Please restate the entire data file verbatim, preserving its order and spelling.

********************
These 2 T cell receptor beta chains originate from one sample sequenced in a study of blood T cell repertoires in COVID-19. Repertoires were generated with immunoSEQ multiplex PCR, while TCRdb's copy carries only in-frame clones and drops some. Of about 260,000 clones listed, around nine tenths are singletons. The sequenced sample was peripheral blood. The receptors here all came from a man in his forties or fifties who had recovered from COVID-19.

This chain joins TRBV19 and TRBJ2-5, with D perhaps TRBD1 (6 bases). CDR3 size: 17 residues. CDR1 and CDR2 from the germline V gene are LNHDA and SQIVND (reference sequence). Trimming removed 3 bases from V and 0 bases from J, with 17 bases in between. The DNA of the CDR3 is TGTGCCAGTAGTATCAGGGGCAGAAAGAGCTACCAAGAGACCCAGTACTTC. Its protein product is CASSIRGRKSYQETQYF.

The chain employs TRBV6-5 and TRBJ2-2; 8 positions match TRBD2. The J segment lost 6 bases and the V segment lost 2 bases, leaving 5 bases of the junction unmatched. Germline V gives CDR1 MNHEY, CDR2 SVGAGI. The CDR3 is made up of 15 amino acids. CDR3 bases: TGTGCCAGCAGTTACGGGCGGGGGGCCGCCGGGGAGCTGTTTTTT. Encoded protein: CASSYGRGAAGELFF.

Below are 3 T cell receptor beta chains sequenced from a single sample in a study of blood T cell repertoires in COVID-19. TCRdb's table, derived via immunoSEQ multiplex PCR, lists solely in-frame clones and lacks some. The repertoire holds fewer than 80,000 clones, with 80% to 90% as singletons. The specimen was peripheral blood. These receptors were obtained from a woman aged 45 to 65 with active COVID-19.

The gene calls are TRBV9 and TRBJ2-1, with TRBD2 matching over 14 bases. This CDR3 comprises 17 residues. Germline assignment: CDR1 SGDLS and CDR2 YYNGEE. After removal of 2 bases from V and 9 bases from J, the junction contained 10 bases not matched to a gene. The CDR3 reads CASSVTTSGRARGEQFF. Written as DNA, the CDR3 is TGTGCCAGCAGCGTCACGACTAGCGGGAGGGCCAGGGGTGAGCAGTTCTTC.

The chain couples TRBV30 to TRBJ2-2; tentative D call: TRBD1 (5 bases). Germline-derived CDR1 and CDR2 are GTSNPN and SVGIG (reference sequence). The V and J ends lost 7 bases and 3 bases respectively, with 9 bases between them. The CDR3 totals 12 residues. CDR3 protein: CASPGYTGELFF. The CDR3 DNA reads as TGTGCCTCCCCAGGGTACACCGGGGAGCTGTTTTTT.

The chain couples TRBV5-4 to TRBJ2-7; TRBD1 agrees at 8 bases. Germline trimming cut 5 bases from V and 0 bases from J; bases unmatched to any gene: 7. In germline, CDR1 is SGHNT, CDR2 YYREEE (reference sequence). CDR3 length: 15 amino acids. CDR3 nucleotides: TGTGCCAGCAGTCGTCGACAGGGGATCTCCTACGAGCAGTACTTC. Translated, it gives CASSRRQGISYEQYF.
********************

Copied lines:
These 2 T cell receptor beta chains originate from one sample sequenced in a study of blood T cell repertoires in COVID-19. Repertoires were generated with immunoSEQ multiplex PCR, while TCRdb's copy carries only in-frame clones and drops some. Of about 260,000 clones listed, around nine tenths are singletons. The sequenced sample was peripheral blood. The receptors here all came from a man in his forties or fifties who had recovered from COVID-19.

This chain joins TRBV19 and TRBJ2-5, with D perhaps TRBD1 (6 bases). CDR3 size: 17 residues. CDR1 and CDR2 from the germline V gene are LNHDA and SQIVND (reference sequence). Trimming removed 3 bases from V and 0 bases from J, with 17 bases in between. The DNA of the CDR3 is TGTGCCAGTAGTATCAGGGGCAGAAAGAGCTACCAAGAGACCCAGTACTTC. Its protein product is CASSIRGRKSYQETQYF.

The chain employs TRBV6-5 and TRBJ2-2; 8 positions match TRBD2. The J segment lost 6 bases and the V segment lost 2 bases, leaving 5 bases of the junction unmatched. Germline V gives CDR1 MNHEY, CDR2 SVGAGI. The CDR3 is made up of 15 amino acids. CDR3 bases: TGTGCCAGCAGTTACGGGCGGGGGGCCGCCGGGGAGCTGTTTTTT. Encoded protein: CASSYGRGAAGELFF.

Below are 3 T cell receptor beta chains sequenced from a single sample in a study of blood T cell repertoires in COVID-19. TCRdb's table, derived via immunoSEQ multiplex PCR, lists solely in-frame clones and lacks some. The repertoire holds fewer than 80,000 clones, with 80% to 90% as singletons. The specimen was peripheral blood. These receptors were obtained from a woman aged 45 to 65 with active COVID-19.

The gene calls are TRBV9 and TRBJ2-1, with TRBD2 matching over 14 bases. This CDR3 comprises 17 residues. Germline assignment: CDR1 SGDLS and CDR2 YYNGEE. After removal of 2 bases from V and 9 bases from J, the junction contained 10 bases not matched to a gene. The CDR3 reads CASSVTTSGRARGEQFF. Written as DNA, the CDR3 is TGTGCCAGCAGCGTCACGACTAGCGGGAGGGCCAGGGGTGAGCAGTTCTTC.

The chain couples TRBV30 to TRBJ2-2; tentative D call: TRBD1 (5 bases). Germline-derived CDR1 and CDR2 are GTSNPN and SVGIG (reference sequence). The V and J ends lost 7 bases and 3 bases respectively, with 9 bases between them. The CDR3 totals 12 residues. CDR3 protein: CASPGYTGELFF. The CDR3 DNA reads as TGTGCCTCCCCAGGGTACACCGGGGAGCTGTTTTTT.

The chain couples TRBV5-4 to TRBJ2-7; TRBD1 agrees at 8 bases. Germline trimming cut 5 bases from V and 0 bases from J; bases unmatched to any gene: 7. In germline, CDR1 is SGHNT, CDR2 YYREEE (reference sequence). CDR3 length: 15 amino acids. CDR3 nucleotides: TGTGCCAGCAGTCGTCGACAGGGGATCTCCTACGAGCAGTACTTC. Translated, it gives CASSRRQGISYEQYF.